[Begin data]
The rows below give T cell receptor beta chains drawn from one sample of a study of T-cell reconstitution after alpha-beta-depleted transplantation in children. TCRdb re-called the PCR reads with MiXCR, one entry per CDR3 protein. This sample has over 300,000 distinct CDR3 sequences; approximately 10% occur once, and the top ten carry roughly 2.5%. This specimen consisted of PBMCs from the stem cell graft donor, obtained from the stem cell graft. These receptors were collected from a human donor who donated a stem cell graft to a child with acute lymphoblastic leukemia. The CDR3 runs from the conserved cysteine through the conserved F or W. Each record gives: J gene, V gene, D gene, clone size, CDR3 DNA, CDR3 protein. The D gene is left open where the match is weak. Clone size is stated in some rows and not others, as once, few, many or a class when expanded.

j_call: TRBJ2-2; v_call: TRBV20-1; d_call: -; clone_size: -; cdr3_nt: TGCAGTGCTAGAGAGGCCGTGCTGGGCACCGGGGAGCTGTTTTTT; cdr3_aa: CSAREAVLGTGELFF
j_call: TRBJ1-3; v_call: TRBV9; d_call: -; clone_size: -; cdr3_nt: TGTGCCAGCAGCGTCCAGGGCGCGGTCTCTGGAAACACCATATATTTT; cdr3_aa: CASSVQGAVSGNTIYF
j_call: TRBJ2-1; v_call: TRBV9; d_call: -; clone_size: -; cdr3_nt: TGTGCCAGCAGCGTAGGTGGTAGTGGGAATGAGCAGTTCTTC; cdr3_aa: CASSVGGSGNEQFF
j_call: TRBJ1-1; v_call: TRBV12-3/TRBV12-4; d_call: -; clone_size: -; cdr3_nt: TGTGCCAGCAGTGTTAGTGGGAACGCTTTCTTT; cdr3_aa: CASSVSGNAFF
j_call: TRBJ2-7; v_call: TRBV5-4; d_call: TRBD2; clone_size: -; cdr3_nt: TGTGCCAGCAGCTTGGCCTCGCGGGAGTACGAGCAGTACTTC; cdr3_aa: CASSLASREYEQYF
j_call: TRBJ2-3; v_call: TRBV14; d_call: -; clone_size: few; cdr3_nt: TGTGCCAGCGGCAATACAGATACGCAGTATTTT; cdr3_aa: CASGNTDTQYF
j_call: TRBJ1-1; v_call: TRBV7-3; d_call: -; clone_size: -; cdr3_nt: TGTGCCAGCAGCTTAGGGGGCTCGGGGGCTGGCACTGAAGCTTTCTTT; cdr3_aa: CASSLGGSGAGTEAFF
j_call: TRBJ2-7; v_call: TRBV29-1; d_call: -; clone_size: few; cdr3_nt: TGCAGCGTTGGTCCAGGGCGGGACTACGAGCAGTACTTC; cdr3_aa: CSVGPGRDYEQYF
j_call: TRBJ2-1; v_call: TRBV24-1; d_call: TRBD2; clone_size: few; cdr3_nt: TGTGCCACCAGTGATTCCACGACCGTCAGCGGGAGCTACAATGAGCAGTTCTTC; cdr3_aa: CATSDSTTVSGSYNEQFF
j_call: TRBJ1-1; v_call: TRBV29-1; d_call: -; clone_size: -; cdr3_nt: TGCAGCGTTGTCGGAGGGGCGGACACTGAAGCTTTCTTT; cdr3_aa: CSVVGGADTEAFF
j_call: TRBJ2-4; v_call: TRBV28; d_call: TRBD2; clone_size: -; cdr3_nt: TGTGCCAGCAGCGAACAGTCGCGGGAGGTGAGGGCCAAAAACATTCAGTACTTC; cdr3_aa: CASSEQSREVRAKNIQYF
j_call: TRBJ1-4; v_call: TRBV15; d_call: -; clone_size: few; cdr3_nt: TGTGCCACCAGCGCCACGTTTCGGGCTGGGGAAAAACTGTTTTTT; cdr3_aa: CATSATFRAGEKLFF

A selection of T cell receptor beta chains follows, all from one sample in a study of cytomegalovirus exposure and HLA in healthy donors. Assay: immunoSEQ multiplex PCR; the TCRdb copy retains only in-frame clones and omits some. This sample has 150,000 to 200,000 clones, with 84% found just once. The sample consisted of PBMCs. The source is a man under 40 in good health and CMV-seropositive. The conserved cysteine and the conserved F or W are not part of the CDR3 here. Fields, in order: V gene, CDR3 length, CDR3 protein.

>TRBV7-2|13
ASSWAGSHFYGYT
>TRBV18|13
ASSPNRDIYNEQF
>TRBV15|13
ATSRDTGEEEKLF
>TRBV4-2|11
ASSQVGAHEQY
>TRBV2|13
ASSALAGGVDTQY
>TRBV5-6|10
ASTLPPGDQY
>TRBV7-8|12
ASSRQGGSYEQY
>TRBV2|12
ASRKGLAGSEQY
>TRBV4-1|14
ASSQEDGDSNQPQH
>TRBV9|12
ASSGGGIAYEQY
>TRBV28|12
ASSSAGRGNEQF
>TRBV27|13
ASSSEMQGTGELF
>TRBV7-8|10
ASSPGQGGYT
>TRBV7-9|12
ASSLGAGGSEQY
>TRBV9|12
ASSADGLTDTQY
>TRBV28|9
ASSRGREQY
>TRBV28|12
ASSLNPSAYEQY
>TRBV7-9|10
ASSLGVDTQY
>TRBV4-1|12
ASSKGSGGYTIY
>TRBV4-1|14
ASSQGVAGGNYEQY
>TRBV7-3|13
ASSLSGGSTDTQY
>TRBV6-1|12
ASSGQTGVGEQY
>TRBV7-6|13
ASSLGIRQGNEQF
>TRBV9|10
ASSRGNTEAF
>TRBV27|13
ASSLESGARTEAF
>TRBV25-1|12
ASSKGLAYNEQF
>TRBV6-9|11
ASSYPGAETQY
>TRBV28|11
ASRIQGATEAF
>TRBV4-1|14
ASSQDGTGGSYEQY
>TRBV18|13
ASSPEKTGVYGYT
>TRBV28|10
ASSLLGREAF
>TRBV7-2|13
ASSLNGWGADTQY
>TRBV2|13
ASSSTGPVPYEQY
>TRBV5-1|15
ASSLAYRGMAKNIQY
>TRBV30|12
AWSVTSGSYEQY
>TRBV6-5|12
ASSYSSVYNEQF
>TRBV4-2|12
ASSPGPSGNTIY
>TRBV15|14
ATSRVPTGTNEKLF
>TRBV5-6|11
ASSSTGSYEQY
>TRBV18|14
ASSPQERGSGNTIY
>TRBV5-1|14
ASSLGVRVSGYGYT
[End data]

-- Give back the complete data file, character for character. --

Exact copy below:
The rows below give T cell receptor beta chains drawn from one sample of a study of T-cell reconstitution after alpha-beta-depleted transplantation in children. TCRdb re-called the PCR reads with MiXCR, one entry per CDR3 protein. This sample has over 300,000 distinct CDR3 sequences; approximately 10% occur once, and the top ten carry roughly 2.5%. This specimen consisted of PBMCs from the stem cell graft donor, obtained from the stem cell graft. These receptors were collected from a human donor who donated a stem cell graft to a child with acute lymphoblastic leukemia. The CDR3 runs from the conserved cysteine through the conserved F or W. Each record gives: J gene, V gene, D gene, clone size, CDR3 DNA, CDR3 protein. The D gene is left open where the match is weak. Clone size is stated in some rows and not others, as once, few, many or a class when expanded.

j_call: TRBJ2-2; v_call: TRBV20-1; d_call: -; clone_size: -; cdr3_nt: TGCAGTGCTAGAGAGGCCGTGCTGGGCACCGGGGAGCTGTTTTTT; cdr3_aa: CSAREAVLGTGELFF
j_call: TRBJ1-3; v_call: TRBV9; d_call: -; clone_size: -; cdr3_nt: TGTGCCAGCAGCGTCCAGGGCGCGGTCTCTGGAAACACCATATATTTT; cdr3_aa: CASSVQGAVSGNTIYF
j_call: TRBJ2-1; v_call: TRBV9; d_call: -; clone_size: -; cdr3_nt: TGTGCCAGCAGCGTAGGTGGTAGTGGGAATGAGCAGTTCTTC; cdr3_aa: CASSVGGSGNEQFF
j_call: TRBJ1-1; v_call: TRBV12-3/TRBV12-4; d_call: -; clone_size: -; cdr3_nt: TGTGCCAGCAGTGTTAGTGGGAACGCTTTCTTT; cdr3_aa: CASSVSGNAFF
j_call: TRBJ2-7; v_call: TRBV5-4; d_call: TRBD2; clone_size: -; cdr3_nt: TGTGCCAGCAGCTTGGCCTCGCGGGAGTACGAGCAGTACTTC; cdr3_aa: CASSLASREYEQYF
j_call: TRBJ2-3; v_call: TRBV14; d_call: -; clone_size: few; cdr3_nt: TGTGCCAGCGGCAATACAGATACGCAGTATTTT; cdr3_aa: CASGNTDTQYF
j_call: TRBJ1-1; v_call: TRBV7-3; d_call: -; clone_size: -; cdr3_nt: TGTGCCAGCAGCTTAGGGGGCTCGGGGGCTGGCACTGAAGCTTTCTTT; cdr3_aa: CASSLGGSGAGTEAFF
j_call: TRBJ2-7; v_call: TRBV29-1; d_call: -; clone_size: few; cdr3_nt: TGCAGCGTTGGTCCAGGGCGGGACTACGAGCAGTACTTC; cdr3_aa: CSVGPGRDYEQYF
j_call: TRBJ2-1; v_call: TRBV24-1; d_call: TRBD2; clone_size: few; cdr3_nt: TGTGCCACCAGTGATTCCACGACCGTCAGCGGGAGCTACAATGAGCAGTTCTTC; cdr3_aa: CATSDSTTVSGSYNEQFF
j_call: TRBJ1-1; v_call: TRBV29-1; d_call: -; clone_size: -; cdr3_nt: TGCAGCGTTGTCGGAGGGGCGGACACTGAAGCTTTCTTT; cdr3_aa: CSVVGGADTEAFF
j_call: TRBJ2-4; v_call: TRBV28; d_call: TRBD2; clone_size: -; cdr3_nt: TGTGCCAGCAGCGAACAGTCGCGGGAGGTGAGGGCCAAAAACATTCAGTACTTC; cdr3_aa: CASSEQSREVRAKNIQYF
j_call: TRBJ1-4; v_call: TRBV15; d_call: -; clone_size: few; cdr3_nt: TGTGCCACCAGCGCCACGTTTCGGGCTGGGGAAAAACTGTTTTTT; cdr3_aa: CATSATFRAGEKLFF

A selection of T cell receptor beta chains follows, all from one sample in a study of cytomegalovirus exposure and HLA in healthy donors. Assay: immunoSEQ multiplex PCR; the TCRdb copy retains only in-frame clones and omits some. This sample has 150,000 to 200,000 clones, with 84% found just once. The sample consisted of PBMCs. The source is a man under 40 in good health and CMV-seropositive. The conserved cysteine and the conserved F or W are not part of the CDR3 here. Fields, in order: V gene, CDR3 length, CDR3 protein.

>TRBV7-2|13
ASSWAGSHFYGYT
>TRBV18|13
ASSPNRDIYNEQF
>TRBV15|13
ATSRDTGEEEKLF
>TRBV4-2|11
ASSQVGAHEQY
>TRBV2|13
ASSALAGGVDTQY
>TRBV5-6|10
ASTLPPGDQY
>TRBV7-8|12
ASSRQGGSYEQY
>TRBV2|12
ASRKGLAGSEQY
>TRBV4-1|14
ASSQEDGDSNQPQH
>TRBV9|12
ASSGGGIAYEQY
>TRBV28|12
ASSSAGRGNEQF
>TRBV27|13
ASSSEMQGTGELF
>TRBV7-8|10
ASSPGQGGYT
>TRBV7-9|12
ASSLGAGGSEQY
>TRBV9|12
ASSADGLTDTQY
>TRBV28|9
ASSRGREQY
>TRBV28|12
ASSLNPSAYEQY
>TRBV7-9|10
ASSLGVDTQY
>TRBV4-1|12
ASSKGSGGYTIY
>TRBV4-1|14
ASSQGVAGGNYEQY
>TRBV7-3|13
ASSLSGGSTDTQY
>TRBV6-1|12
ASSGQTGVGEQY
>TRBV7-6|13
ASSLGIRQGNEQF
>TRBV9|10
ASSRGNTEAF
>TRBV27|13
ASSLESGARTEAF
>TRBV25-1|12
ASSKGLAYNEQF
>TRBV6-9|11
ASSYPGAETQY
>TRBV28|11
ASRIQGATEAF
>TRBV4-1|14
ASSQDGTGGSYEQY
>TRBV18|13
ASSPEKTGVYGYT
>TRBV28|10
ASSLLGREAF
>TRBV7-2|13
ASSLNGWGADTQY
>TRBV2|13
ASSSTGPVPYEQY
>TRBV5-1|15
ASSLAYRGMAKNIQY
>TRBV30|12
AWSVTSGSYEQY
>TRBV6-5|12
ASSYSSVYNEQF
>TRBV4-2|12
ASSPGPSGNTIY
>TRBV15|14
ATSRVPTGTNEKLF
>TRBV5-6|11
ASSSTGSYEQY
>TRBV18|14
ASSPQERGSGNTIY
>TRBV5-1|14
ASSLGVRVSGYGYT